Investing involves both financial and emotional decision-making, and can be tough especially when we are faced with setbacks or problems. While it is essential to stay calm and rational, saying is always easier than doing. Investors may find it a constant struggle to remain rational and alert to perform decently. However, there are three behaviours which I will list below which investors should studiously avoid if they hope to do reasonably well in terms of portfolio performance.
Comparing Performance With Other Investors
As the saying goes, there’s always someone out there who’s doing better than you. Endless comparisons against a group of friends or peers in terms of returns and performance would only demoralise and cause an investor to perform risky and reckless actions, harming his portfolio for the long-term.
In Singapore, where everyone constantly compares how expensive their houses, cars and possessions are, it can be tough to step back and avoid comparing one’s investment portfolio with others as well. However, it’s important to keep in mind that the only person you should compare with is yourself – have you been improving as an investor, and learning from past mistakes? That, to me, is the best way to improve oneself over time.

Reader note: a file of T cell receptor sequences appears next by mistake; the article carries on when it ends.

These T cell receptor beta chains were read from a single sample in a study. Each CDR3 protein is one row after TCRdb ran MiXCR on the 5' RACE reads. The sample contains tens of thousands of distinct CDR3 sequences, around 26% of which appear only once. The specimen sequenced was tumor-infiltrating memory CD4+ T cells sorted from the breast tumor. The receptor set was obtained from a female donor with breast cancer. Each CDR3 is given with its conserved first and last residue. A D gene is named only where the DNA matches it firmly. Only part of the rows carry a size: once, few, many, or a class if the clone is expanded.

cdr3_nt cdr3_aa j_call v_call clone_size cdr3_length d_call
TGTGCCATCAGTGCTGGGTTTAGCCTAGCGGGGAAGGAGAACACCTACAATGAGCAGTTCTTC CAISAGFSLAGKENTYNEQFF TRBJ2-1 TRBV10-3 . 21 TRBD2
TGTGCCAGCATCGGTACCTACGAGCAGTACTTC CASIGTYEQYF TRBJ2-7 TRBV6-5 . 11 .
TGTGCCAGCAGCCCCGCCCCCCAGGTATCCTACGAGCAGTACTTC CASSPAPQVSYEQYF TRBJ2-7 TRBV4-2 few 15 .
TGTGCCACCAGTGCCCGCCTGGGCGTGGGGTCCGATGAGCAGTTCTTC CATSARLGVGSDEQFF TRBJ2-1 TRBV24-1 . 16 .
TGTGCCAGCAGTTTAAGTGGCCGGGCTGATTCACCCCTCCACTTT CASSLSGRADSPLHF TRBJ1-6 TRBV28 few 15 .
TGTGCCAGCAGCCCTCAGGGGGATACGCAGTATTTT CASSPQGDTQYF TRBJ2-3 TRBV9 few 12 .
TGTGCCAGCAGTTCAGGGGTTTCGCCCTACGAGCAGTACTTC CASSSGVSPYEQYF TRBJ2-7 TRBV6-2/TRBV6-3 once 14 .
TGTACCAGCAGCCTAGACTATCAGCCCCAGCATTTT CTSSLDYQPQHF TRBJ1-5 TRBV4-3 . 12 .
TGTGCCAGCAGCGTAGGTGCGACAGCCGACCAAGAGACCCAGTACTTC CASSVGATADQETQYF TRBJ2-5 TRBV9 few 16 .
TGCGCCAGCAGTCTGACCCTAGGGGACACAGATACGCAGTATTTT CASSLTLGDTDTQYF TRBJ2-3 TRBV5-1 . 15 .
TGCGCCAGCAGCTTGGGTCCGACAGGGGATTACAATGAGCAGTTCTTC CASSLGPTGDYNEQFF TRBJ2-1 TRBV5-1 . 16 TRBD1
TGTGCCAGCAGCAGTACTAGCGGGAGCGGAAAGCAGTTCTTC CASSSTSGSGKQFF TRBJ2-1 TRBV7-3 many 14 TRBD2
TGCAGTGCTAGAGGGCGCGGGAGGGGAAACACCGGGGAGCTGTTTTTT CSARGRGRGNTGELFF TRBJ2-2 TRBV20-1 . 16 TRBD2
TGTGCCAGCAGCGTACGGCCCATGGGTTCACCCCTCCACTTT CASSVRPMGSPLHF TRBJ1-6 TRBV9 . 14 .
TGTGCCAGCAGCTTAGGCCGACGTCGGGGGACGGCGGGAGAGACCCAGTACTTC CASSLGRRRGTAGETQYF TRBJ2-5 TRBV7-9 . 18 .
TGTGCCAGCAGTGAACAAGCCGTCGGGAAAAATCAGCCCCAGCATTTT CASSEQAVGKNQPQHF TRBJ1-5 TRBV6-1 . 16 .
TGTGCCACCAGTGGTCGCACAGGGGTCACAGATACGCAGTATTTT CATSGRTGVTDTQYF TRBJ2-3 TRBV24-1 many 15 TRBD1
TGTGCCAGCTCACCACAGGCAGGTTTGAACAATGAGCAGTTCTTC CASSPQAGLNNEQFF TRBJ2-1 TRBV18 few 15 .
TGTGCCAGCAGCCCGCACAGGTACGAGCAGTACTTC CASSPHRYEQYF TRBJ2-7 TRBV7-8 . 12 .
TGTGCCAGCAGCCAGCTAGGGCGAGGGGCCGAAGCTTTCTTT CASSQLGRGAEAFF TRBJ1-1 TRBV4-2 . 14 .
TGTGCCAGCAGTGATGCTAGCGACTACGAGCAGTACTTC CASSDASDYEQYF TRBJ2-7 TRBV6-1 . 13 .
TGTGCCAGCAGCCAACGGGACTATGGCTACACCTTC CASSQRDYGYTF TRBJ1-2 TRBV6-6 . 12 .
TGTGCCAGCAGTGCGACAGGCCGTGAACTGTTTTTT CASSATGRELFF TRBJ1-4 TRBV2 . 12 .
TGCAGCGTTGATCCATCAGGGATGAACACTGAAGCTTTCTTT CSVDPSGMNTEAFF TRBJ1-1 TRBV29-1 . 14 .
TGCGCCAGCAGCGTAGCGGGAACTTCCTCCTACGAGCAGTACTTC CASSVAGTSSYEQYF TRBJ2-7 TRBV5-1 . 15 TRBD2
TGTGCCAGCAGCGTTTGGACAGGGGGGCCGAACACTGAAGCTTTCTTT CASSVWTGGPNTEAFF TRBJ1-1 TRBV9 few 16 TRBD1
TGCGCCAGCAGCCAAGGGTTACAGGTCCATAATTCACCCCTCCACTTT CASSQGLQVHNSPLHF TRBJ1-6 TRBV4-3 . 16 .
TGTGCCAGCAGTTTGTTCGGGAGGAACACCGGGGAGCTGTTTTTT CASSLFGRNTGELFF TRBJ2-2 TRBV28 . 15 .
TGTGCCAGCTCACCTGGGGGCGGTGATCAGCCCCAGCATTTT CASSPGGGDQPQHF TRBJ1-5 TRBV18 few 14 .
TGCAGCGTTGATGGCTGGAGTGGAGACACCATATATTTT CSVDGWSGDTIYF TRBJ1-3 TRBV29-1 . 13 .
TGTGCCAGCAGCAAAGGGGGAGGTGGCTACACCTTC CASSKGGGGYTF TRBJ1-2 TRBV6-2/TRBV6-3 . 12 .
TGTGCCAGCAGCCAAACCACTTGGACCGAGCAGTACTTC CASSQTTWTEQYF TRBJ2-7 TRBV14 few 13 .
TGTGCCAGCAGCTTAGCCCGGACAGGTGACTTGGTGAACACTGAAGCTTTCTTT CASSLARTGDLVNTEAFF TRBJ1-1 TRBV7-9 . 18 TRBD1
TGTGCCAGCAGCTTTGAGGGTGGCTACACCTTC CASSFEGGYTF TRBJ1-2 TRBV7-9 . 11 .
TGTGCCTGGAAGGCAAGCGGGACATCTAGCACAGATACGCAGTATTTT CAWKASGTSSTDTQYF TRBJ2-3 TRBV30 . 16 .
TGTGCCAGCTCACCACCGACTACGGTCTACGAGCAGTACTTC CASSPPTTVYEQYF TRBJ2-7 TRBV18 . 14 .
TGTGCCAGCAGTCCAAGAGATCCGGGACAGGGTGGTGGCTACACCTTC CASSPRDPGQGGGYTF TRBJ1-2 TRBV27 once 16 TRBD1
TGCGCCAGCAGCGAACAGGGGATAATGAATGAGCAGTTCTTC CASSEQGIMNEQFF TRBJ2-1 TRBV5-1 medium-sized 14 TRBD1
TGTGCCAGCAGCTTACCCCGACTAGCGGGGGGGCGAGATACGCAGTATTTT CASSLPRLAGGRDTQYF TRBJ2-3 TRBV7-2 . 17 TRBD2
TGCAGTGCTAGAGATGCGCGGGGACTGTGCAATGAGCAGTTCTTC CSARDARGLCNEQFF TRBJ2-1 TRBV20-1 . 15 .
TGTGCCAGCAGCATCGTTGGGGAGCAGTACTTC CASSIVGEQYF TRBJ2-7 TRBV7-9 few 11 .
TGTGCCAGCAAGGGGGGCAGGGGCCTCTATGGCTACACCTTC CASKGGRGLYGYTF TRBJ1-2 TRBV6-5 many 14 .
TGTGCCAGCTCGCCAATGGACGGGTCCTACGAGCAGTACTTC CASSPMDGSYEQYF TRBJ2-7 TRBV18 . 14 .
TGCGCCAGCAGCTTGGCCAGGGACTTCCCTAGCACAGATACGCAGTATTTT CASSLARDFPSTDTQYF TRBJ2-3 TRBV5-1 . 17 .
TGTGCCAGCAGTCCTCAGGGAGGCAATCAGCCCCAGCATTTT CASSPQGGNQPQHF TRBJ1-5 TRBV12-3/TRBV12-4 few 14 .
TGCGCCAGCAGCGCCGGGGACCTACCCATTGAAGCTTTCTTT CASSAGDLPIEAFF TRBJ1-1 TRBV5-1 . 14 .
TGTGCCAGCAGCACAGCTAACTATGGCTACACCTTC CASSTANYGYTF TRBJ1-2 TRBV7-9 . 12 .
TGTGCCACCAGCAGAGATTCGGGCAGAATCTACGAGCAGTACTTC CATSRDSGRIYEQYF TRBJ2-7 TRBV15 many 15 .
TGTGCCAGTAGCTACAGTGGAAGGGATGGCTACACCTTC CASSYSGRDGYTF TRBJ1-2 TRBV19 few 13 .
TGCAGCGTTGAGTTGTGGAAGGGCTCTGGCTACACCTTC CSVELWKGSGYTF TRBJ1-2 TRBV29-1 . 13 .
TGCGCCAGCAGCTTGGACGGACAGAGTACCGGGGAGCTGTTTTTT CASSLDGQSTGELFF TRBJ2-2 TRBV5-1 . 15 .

Comparing Against Benchmark or Index
On the topic of comparison, investors should not only avoid comparing their performance against others, but also against an index or benchmark. While it may seem tempting to know if you are beating the index or lagging it, ultimately, it makes no sense to compare constantly – unless you are obviously doing so badly, then you probably wouldn’t even need to compare anyway.
What’s more integral, in my view, is the ability to review whether your investment process has achieved your own personal returns target and fulfils your criteria for performance. As long as one is receiving a return above inflation and also meeting personal goals and achieving an absolute return (i.e. not losing money), one should feel satisfied. Endless comparison will affect one’s psychology negatively.
Gunning For Higher Returns (But Ignoring The Risks)
Many investors tend to chase performance and gun for higher returns. This is fine as long as one understands the risk-return trade-off and does his homework and due diligence before plunging in. However, as share prices rise, many will throw caution to the wind and start buying as they may be afraid of missing out on the rally. It may turn out that there was too much optimism in the first place, and that the risks outweigh the potential returns, causing the hapless investor to lose money.
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The information provided is for general information purposes only and is not intended to be personalised investment or financial advice.